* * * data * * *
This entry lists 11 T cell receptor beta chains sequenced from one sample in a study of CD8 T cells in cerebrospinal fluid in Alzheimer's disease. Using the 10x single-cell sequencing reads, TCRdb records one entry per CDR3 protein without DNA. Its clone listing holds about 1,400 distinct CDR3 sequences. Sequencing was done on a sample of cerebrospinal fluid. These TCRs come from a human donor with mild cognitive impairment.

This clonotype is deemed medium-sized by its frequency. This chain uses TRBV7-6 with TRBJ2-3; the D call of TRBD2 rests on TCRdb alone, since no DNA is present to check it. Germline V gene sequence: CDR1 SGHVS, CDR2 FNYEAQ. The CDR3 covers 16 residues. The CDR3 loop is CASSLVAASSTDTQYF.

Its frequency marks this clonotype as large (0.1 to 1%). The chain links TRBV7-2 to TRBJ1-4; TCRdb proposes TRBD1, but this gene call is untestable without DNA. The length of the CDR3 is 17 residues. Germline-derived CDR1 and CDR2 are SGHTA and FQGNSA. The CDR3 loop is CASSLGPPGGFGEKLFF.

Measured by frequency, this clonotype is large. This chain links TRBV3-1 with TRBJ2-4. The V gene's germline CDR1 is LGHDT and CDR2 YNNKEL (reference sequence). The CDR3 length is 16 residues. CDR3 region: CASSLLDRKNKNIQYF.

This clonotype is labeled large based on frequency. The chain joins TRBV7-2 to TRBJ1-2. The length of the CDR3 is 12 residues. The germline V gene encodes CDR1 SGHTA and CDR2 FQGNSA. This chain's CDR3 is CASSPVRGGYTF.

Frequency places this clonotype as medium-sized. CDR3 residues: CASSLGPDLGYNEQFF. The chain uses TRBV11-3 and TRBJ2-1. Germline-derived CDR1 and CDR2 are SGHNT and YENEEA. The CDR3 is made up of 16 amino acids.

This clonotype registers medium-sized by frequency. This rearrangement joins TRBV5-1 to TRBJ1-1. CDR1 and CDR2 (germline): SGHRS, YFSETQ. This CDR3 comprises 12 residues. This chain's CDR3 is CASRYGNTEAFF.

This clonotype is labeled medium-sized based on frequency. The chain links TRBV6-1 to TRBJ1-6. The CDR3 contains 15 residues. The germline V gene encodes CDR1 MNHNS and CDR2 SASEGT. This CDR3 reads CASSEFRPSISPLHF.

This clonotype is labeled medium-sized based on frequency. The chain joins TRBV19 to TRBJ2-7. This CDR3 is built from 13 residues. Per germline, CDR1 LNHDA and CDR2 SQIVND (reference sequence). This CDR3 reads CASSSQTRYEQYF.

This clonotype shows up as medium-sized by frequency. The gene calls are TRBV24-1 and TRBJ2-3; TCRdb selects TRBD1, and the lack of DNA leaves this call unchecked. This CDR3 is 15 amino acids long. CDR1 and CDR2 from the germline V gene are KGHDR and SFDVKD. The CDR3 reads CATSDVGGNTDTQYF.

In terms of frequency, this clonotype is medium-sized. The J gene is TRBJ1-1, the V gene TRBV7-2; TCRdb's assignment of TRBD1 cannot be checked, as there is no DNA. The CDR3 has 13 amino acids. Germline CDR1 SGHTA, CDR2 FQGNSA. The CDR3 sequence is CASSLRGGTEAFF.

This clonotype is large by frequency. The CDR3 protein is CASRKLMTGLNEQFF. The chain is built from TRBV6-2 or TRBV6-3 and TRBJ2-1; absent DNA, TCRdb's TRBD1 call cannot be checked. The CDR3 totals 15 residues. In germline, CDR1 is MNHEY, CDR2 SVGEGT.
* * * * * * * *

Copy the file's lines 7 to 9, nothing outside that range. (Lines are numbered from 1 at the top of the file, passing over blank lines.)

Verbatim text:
This clonotype registers medium-sized by frequency. This rearrangement joins TRBV5-1 to TRBJ1-1. CDR1 and CDR2 (germline): SGHRS, YFSETQ. This CDR3 comprises 12 residues. This chain's CDR3 is CASRYGNTEAFF.

This clonotype is labeled medium-sized based on frequency. The chain links TRBV6-1 to TRBJ1-6. The CDR3 contains 15 residues. The germline V gene encodes CDR1 MNHNS and CDR2 SASEGT. This CDR3 reads CASSEFRPSISPLHF.

This clonotype is labeled medium-sized based on frequency. The chain joins TRBV19 to TRBJ2-7. This CDR3 is built from 13 residues. Per germline, CDR1 LNHDA and CDR2 SQIVND (reference sequence). This CDR3 reads CASSSQTRYEQYF.